Review by Paula Vince
In a series of conversational observations and meditations on the writing process, The Art of Slow Writing examines the benefits of writing slowly. DeSalvo advises her readers to explore their creative process on deeper levels by getting to know themselves and their stories more fully over a longer period of time. She writes in the same supportive manner that encourages her students, using the slow writing process to help them explore the complexities of craft. The Art of Slow Writing is the antidote to self-help books that preach the idea of fast-writing, finishing a novel a year, and quick revisions. DeSalvo makes a case that more mature writing often develops over a longer period of time and offers tips and techniques to train the creative process in this new experience.
DeSalvo describes the work habits of successful writers (among them, Nobel Prize laureates) so that readers can use the information provided to develop their identity as writers and transform their writing lives. It includes anecdotes from classic American and international writers such as John Steinbeck, Henry Miller, Virginia Woolf and D. H. Lawrence as well as contemporary authors such as Michael Chabon, Junot Diaz, Jeffrey Eugenides, Ian McEwan, and Salman Rushdie. DeSalvo skillfully and gently guides writers to not only start their work, but immerse themselves fully in the process and create texts they will treasure.
When writing, it's easy to allow ourselves to be rushed by deadlines, impatience, or desire for feedback. The crux of Louise DeSalvo's book is to convince us that often, there is no shame in slowing down. Subjects of significance should be threshed out rather than rushed. Necessary reflection takes time, as well as putting it all into words. If our writing projects are important to us, wouldn't we rather end up with the greatest depth possible than a more shallow work full of surface issues and knee-jerk reactions to our topics?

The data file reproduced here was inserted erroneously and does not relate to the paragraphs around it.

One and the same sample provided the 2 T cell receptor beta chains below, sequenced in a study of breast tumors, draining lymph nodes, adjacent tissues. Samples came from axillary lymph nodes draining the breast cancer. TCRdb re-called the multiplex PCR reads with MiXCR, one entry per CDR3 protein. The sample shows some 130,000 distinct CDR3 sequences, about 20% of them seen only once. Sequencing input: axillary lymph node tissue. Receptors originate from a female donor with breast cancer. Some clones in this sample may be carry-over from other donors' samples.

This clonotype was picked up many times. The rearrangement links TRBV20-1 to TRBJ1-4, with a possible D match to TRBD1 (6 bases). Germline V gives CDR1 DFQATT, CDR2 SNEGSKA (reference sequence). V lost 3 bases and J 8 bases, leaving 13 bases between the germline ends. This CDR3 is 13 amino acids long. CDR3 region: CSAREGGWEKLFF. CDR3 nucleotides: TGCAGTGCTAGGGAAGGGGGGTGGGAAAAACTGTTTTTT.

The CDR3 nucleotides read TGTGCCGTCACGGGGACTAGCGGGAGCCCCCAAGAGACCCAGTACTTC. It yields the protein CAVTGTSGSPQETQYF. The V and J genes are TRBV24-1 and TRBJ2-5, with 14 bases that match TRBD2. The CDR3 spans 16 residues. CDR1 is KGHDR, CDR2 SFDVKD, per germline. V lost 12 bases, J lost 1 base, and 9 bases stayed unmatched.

The body of the book helps us to keep slowness in mind from the conception of our books through to the end product. I found that because of its subject matter, I felt free to ponder it for a long time without the guilt of procrastination for not getting on with something else.
Some of my favourite chapters include the necessity of daydreaming, keeping notebooks, and finding our own rhythms. DeSalvo is also a keen foodie who loves to spend time in the kitchen. She considers that being able to start and finish the preparation of a delicious meal within an hour or two is a welcome break from writing, which is more open-ended and often feels like forever. In another chapter, she encourages writers to set up a 'Mise en Place' like a chef's. Just as they have an area where ingredients are already waiting, prepped, measured and organised, we should keep research notes, documentation and resources close at hand.
This is a quite a thick, chunky book, and the chapters are meditative and easy to read, making it well worth reading over and over.
Paula Vince is a South Australian author of contemporary, inspirational fiction. She lives in the beautiful Adelaide Hills, with its four distinct seasons, and loves to use her environment as settings for her stories. Her novel, 'Picking up the Pieces' won the religious fiction section of the International Book Awards in 2011, and 'Best Forgotten' was winner of the CALEB prize the same year. She is also one of the four authors of 'The Greenfield Legacy', Australia's first and only collaborated Christian novel. Her most recent novel, 'Imogen's Chance' was published April 2014. For more of Paula's reflections, please visit her blog, The Vince Review where she also interviews other authors.